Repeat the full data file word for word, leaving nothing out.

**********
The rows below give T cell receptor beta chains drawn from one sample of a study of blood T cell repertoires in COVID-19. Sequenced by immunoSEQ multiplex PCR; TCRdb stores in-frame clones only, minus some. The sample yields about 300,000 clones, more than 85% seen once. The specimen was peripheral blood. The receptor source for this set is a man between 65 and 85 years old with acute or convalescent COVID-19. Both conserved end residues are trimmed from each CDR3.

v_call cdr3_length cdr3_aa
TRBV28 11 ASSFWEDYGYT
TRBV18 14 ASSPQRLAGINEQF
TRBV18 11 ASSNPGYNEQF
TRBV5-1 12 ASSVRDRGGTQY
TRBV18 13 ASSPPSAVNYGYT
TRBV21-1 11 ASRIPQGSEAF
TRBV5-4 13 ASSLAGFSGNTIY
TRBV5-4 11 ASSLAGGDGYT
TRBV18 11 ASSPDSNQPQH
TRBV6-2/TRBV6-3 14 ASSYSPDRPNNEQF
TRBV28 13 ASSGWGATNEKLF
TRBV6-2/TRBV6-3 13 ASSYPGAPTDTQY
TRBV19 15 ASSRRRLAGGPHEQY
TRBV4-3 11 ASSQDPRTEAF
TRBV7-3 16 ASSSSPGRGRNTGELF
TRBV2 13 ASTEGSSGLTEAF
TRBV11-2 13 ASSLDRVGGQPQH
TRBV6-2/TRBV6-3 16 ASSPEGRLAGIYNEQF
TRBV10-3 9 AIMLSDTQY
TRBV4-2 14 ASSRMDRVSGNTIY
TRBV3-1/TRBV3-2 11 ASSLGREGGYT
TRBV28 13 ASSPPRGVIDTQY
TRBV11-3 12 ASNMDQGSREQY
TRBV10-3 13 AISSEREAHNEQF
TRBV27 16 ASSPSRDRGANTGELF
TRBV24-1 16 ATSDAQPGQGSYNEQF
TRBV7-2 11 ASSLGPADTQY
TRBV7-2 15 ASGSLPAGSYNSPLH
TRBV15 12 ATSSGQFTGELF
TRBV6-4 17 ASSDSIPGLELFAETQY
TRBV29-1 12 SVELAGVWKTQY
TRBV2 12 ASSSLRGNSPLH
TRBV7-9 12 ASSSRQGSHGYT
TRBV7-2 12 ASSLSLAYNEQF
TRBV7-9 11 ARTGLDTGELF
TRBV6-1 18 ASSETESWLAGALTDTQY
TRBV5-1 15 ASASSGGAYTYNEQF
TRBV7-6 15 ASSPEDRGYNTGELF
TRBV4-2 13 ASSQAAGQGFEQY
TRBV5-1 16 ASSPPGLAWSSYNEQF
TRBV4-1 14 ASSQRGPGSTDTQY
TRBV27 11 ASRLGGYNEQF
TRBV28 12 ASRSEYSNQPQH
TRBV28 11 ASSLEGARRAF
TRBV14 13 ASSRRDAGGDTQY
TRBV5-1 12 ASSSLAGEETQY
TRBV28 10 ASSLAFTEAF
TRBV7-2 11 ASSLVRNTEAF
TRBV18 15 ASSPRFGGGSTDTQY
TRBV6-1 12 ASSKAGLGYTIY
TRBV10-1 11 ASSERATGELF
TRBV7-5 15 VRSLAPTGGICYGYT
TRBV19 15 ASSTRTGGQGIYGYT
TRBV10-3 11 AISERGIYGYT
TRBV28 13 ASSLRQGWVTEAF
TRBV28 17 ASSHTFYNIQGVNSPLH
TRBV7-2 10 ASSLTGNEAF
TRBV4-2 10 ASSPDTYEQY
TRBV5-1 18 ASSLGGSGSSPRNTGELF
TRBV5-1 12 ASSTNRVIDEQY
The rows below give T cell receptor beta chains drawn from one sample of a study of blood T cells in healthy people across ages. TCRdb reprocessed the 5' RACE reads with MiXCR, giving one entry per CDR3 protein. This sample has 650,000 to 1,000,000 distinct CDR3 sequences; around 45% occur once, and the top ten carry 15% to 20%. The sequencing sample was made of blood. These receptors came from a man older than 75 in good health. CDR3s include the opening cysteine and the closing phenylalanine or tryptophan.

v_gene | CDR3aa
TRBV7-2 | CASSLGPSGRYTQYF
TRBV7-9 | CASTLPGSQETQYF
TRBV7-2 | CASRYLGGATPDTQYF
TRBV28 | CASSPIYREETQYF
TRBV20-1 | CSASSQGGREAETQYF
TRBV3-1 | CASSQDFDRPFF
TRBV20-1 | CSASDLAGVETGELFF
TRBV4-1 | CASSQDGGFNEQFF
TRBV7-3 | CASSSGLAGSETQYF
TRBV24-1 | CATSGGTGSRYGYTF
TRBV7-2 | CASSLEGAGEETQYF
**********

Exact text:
The rows below give T cell receptor beta chains drawn from one sample of a study of blood T cell repertoires in COVID-19. Sequenced by immunoSEQ multiplex PCR; TCRdb stores in-frame clones only, minus some. The sample yields about 300,000 clones, more than 85% seen once. The specimen was peripheral blood. The receptor source for this set is a man between 65 and 85 years old with acute or convalescent COVID-19. Both conserved end residues are trimmed from each CDR3.

v_call cdr3_length cdr3_aa
TRBV28 11 ASSFWEDYGYT
TRBV18 14 ASSPQRLAGINEQF
TRBV18 11 ASSNPGYNEQF
TRBV5-1 12 ASSVRDRGGTQY
TRBV18 13 ASSPPSAVNYGYT
TRBV21-1 11 ASRIPQGSEAF
TRBV5-4 13 ASSLAGFSGNTIY
TRBV5-4 11 ASSLAGGDGYT
TRBV18 11 ASSPDSNQPQH
TRBV6-2/TRBV6-3 14 ASSYSPDRPNNEQF
TRBV28 13 ASSGWGATNEKLF
TRBV6-2/TRBV6-3 13 ASSYPGAPTDTQY
TRBV19 15 ASSRRRLAGGPHEQY
TRBV4-3 11 ASSQDPRTEAF
TRBV7-3 16 ASSSSPGRGRNTGELF
TRBV2 13 ASTEGSSGLTEAF
TRBV11-2 13 ASSLDRVGGQPQH
TRBV6-2/TRBV6-3 16 ASSPEGRLAGIYNEQF
TRBV10-3 9 AIMLSDTQY
TRBV4-2 14 ASSRMDRVSGNTIY
TRBV3-1/TRBV3-2 11 ASSLGREGGYT
TRBV28 13 ASSPPRGVIDTQY
TRBV11-3 12 ASNMDQGSREQY
TRBV10-3 13 AISSEREAHNEQF
TRBV27 16 ASSPSRDRGANTGELF
TRBV24-1 16 ATSDAQPGQGSYNEQF
TRBV7-2 11 ASSLGPADTQY
TRBV7-2 15 ASGSLPAGSYNSPLH
TRBV15 12 ATSSGQFTGELF
TRBV6-4 17 ASSDSIPGLELFAETQY
TRBV29-1 12 SVELAGVWKTQY
TRBV2 12 ASSSLRGNSPLH
TRBV7-9 12 ASSSRQGSHGYT
TRBV7-2 12 ASSLSLAYNEQF
TRBV7-9 11 ARTGLDTGELF
TRBV6-1 18 ASSETESWLAGALTDTQY
TRBV5-1 15 ASASSGGAYTYNEQF
TRBV7-6 15 ASSPEDRGYNTGELF
TRBV4-2 13 ASSQAAGQGFEQY
TRBV5-1 16 ASSPPGLAWSSYNEQF
TRBV4-1 14 ASSQRGPGSTDTQY
TRBV27 11 ASRLGGYNEQF
TRBV28 12 ASRSEYSNQPQH
TRBV28 11 ASSLEGARRAF
TRBV14 13 ASSRRDAGGDTQY
TRBV5-1 12 ASSSLAGEETQY
TRBV28 10 ASSLAFTEAF
TRBV7-2 11 ASSLVRNTEAF
TRBV18 15 ASSPRFGGGSTDTQY
TRBV6-1 12 ASSKAGLGYTIY
TRBV10-1 11 ASSERATGELF
TRBV7-5 15 VRSLAPTGGICYGYT
TRBV19 15 ASSTRTGGQGIYGYT
TRBV10-3 11 AISERGIYGYT
TRBV28 13 ASSLRQGWVTEAF
TRBV28 17 ASSHTFYNIQGVNSPLH
TRBV7-2 10 ASSLTGNEAF
TRBV4-2 10 ASSPDTYEQY
TRBV5-1 18 ASSLGGSGSSPRNTGELF
TRBV5-1 12 ASSTNRVIDEQY
The rows below give T cell receptor beta chains drawn from one sample of a study of blood T cells in healthy people across ages. TCRdb reprocessed the 5' RACE reads with MiXCR, giving one entry per CDR3 protein. This sample has 650,000 to 1,000,000 distinct CDR3 sequences; around 45% occur once, and the top ten carry 15% to 20%. The sequencing sample was made of blood. These receptors came from a man older than 75 in good health. CDR3s include the opening cysteine and the closing phenylalanine or tryptophan.

v_gene | CDR3aa
TRBV7-2 | CASSLGPSGRYTQYF
TRBV7-9 | CASTLPGSQETQYF
TRBV7-2 | CASRYLGGATPDTQYF
TRBV28 | CASSPIYREETQYF
TRBV20-1 | CSASSQGGREAETQYF
TRBV3-1 | CASSQDFDRPFF
TRBV20-1 | CSASDLAGVETGELFF
TRBV4-1 | CASSQDGGFNEQFF
TRBV7-3 | CASSSGLAGSETQYF
TRBV24-1 | CATSGGTGSRYGYTF
TRBV7-2 | CASSLEGAGEETQYF